On the road in Hong Kong with the Ultimaker 2 Go printer

On the road in Hong Kong with the Ultimaker 2 Go printer

The Ultimaker Pioneer Program is made up of teachers who come from all over North America. They teach at a variety of levels, and may have been working with 3D printing for years, or they may just be starting out.

What they have in common, the special sauce that they share, is a desire to improve their teaching, to share ideas with others, to collaborate with others, and to do whatever it takes to make their teaching this year better than their teaching last year. They love what they do. They are passionate.

The Pioneer Program is a network of actively engaged educators who want to share their knowledge and experience. They want to show how 3D printing is capturing the attention of their students, and how it is inspiring their students to want to learn more, work harder, make their own discoveries and find their own passions.

Imagine what would happen if this network could be expanded?

Over a year ago, I found myself with a chance to travel to Hong Kong in the fall of 2016. I immediately saw this trip as an opportunity to meet with and talk to teachers on the other side of the world, to see what they were doing in their classrooms, and to hopefully find inspiration.

From the very beginning, Ultimaker’s vision has been to make 3D printing accessible to everyone, everywhere. So in September, I traveled to Hong Kong with an Ultimaker 2 Go. The backpack add-on made the Ultimaker 2 Go easy to travel with. On the plane from New York to Hong Kong the printer conveniently fit above my seat in the overhead compartment. The Ultimaker 2 Go box is actually one inch too long in two directions to satisfy most airline’s carry-on requirements, and unfortunately, while lucky on the way over, on the way home, Hong Kong’s stricter carry-on policy forced me to wrap the machine up (the airport actually has a service for this which cost around $13) and check it through. I am happy to report that the printer not only survived its trip around the world unscathed, but actually came home better than when it left— it now has the Olsson block and a new TFM Isolator Coupler, both installed while in Hong Kong.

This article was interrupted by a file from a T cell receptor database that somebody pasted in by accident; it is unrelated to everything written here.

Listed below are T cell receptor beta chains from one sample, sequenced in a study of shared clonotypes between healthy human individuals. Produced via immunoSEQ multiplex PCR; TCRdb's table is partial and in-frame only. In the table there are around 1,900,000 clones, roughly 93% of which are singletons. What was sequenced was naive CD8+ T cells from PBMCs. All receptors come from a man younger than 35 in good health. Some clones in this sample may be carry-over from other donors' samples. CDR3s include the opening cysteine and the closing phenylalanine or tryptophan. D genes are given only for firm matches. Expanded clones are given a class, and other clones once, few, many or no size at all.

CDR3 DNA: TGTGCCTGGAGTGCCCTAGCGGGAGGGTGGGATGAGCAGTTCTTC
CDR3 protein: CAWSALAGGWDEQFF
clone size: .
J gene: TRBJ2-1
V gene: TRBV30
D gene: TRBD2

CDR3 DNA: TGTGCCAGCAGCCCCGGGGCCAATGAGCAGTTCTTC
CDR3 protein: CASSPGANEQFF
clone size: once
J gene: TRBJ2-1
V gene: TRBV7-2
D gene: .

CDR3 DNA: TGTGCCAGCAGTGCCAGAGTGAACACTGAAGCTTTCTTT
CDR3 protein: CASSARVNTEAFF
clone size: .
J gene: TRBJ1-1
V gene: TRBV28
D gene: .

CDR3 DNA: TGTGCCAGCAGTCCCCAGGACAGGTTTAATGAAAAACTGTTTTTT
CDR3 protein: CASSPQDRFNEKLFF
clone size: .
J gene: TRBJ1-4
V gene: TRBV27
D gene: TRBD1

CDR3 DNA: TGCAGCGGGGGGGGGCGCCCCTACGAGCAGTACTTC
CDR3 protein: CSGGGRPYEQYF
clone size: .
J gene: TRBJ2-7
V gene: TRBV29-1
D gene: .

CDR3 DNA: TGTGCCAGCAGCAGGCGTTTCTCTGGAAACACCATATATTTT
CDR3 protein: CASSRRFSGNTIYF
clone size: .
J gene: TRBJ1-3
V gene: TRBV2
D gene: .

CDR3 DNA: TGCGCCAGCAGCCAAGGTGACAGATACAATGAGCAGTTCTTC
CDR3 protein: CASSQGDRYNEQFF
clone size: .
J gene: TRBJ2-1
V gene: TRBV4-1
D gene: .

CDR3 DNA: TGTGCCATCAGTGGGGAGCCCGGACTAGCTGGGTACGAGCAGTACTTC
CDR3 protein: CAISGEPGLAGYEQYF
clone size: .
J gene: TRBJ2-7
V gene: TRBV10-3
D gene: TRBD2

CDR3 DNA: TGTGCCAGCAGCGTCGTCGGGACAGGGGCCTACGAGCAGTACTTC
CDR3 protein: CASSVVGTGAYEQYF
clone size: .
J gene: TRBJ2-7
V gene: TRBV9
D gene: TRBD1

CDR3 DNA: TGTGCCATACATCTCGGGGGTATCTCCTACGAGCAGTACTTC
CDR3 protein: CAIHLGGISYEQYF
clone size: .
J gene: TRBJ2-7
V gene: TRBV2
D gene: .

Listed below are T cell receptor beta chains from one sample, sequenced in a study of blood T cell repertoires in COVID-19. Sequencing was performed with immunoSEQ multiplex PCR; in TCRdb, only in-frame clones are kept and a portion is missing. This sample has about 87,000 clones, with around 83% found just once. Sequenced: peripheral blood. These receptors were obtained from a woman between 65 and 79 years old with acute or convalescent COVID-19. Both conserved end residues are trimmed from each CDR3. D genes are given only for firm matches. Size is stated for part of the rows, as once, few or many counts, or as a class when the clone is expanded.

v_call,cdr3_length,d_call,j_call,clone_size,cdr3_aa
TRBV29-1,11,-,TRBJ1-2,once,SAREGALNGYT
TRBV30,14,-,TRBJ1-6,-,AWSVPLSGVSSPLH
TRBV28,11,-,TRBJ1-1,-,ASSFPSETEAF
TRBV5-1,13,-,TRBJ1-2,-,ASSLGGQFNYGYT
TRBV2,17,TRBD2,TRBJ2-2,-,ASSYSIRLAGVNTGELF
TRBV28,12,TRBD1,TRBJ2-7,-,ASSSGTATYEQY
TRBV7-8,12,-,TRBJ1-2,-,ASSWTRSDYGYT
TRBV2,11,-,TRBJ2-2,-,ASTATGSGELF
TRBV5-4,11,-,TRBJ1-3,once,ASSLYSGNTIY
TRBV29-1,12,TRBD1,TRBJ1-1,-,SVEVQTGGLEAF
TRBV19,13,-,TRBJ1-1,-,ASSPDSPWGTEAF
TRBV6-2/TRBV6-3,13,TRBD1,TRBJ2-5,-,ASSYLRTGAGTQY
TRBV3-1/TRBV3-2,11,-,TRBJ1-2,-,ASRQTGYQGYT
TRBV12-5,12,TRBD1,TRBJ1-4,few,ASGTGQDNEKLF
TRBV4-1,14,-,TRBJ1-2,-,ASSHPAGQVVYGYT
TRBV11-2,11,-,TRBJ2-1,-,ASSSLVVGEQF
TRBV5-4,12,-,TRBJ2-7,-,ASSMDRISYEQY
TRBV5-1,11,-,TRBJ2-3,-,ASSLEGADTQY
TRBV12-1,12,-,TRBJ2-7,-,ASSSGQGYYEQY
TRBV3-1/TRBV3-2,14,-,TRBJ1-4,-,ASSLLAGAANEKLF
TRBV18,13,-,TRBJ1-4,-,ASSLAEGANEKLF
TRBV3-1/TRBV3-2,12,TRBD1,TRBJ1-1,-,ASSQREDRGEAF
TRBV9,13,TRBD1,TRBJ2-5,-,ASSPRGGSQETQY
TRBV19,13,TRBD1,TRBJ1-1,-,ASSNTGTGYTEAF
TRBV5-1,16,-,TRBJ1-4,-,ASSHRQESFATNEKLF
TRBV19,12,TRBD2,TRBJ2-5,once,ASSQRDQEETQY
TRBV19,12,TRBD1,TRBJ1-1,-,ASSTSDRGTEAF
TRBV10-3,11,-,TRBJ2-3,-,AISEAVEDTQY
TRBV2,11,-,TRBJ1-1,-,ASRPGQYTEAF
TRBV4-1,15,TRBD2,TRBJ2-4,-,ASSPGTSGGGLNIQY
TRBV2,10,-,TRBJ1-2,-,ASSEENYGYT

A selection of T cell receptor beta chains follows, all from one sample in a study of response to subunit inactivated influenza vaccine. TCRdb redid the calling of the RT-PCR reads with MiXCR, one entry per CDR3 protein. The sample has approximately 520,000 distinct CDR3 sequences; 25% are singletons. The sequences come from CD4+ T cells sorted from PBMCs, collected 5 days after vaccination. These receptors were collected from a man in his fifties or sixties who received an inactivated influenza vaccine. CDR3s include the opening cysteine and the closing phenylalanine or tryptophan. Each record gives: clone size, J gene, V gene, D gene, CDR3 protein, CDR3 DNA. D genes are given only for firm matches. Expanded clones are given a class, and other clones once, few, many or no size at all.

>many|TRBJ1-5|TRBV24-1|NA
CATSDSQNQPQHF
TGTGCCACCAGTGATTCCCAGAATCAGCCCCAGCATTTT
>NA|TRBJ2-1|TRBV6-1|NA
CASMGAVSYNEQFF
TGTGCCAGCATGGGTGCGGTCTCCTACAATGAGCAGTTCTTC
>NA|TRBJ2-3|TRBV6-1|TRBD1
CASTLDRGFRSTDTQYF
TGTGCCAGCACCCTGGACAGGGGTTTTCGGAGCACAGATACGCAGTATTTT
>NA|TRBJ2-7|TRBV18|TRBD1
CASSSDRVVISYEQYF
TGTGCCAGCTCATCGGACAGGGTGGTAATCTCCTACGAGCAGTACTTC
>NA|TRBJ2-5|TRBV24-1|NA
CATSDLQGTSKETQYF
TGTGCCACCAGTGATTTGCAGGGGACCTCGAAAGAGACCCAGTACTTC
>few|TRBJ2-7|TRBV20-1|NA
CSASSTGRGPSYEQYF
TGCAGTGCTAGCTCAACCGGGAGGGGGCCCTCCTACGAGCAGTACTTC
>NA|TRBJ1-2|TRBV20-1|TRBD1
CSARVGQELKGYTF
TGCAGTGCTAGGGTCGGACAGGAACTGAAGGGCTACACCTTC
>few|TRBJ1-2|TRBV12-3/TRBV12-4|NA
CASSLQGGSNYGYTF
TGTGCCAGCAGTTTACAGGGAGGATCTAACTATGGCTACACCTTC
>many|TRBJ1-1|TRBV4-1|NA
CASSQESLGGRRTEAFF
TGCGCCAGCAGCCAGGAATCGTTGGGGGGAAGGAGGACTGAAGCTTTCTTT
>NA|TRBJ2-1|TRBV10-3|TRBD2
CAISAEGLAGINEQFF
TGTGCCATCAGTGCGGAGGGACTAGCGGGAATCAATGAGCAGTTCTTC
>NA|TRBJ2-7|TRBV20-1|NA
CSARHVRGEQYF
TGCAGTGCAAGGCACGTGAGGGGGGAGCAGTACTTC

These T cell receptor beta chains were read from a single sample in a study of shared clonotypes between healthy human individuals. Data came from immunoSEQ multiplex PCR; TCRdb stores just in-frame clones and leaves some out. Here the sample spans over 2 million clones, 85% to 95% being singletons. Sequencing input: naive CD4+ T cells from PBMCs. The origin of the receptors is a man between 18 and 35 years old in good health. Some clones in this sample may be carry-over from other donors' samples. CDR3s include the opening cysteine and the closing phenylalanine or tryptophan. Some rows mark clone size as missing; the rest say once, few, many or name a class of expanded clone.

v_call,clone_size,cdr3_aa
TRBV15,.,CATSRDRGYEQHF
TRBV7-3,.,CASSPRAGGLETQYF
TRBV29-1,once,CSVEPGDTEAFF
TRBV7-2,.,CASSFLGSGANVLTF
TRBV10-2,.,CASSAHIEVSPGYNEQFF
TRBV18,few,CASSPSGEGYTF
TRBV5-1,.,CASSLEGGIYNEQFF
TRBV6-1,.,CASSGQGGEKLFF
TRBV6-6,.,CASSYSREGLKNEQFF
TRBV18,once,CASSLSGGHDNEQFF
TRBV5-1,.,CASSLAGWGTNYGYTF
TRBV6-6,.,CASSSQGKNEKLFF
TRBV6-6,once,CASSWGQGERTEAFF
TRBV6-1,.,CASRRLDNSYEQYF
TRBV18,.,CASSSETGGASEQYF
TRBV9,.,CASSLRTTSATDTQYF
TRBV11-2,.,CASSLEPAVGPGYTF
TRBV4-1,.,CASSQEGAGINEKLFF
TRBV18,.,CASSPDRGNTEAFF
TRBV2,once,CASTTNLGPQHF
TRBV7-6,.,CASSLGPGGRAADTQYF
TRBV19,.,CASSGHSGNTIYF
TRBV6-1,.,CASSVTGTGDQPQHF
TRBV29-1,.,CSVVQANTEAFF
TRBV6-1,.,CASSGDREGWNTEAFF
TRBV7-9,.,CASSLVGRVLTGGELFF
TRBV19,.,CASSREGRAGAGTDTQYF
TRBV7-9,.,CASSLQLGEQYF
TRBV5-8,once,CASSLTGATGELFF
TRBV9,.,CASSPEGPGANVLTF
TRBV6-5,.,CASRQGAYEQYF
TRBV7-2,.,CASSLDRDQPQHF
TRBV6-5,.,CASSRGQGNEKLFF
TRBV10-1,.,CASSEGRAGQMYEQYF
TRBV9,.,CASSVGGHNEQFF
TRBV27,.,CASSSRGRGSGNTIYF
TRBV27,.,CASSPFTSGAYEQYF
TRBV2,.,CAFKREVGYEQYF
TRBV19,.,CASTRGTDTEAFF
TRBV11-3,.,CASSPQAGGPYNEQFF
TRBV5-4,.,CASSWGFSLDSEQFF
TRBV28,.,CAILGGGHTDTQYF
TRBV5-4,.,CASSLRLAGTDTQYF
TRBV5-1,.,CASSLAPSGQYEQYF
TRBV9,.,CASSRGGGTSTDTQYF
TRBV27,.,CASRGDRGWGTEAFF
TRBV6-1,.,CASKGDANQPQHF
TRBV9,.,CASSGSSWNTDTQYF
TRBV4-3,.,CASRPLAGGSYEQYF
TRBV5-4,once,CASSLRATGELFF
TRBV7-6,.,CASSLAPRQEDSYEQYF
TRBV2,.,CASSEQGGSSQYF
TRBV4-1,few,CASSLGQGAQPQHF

The 2 Go at Discovery Bay
Traveling in Hong Kong with the Ultimaker 2 Go

Before leaving New York, I arranged to visit a few international schools that either had their own programs or they were interested in others’ CAD and STEAM programs. Visiting the schools was a great way to see a new city. It was my first time in Hong Kong, and I got to travel all over the island, including areas not often visited by tourists. I had the opportunity to meet people in their own environment, and to see their daily lives in action. While some visits were short—just 45 minutes—other were longer, allowing me to observe classes and to talk with different faculty members.

During my stay in Hong Kong, I visited the West Island School, the Island School, Nord Anglia, the Kennedy School, the Hong Kong International School, Discovery College and the Harbour School . Everyone I met with was welcoming and open to sharing information about their students, objectives and strategies. Brian C. Smith from the Hong Kong International School (HKIS) even spent a Sunday with me, introducing me to Cesar Herada, inventor, environmentalist, entrepreneur, and Director of MakerBay, a Hong Kong MakerSpace, and then we took a trip together to the Hong Kong electronics market.

At each school, many acronyms (IB, DP, PYP, MYP, CAS, ICT, D&T, GCSE, IGCSE, and BTEC)1 were bandied about, sometimes several in a single sentence. When I was on my own, I sorted them out and looked deeper into the IB Education. I found a document informed by multiple perspectives, many of which were American and the often the same references that have inspired the teaching practices of my US colleagues.2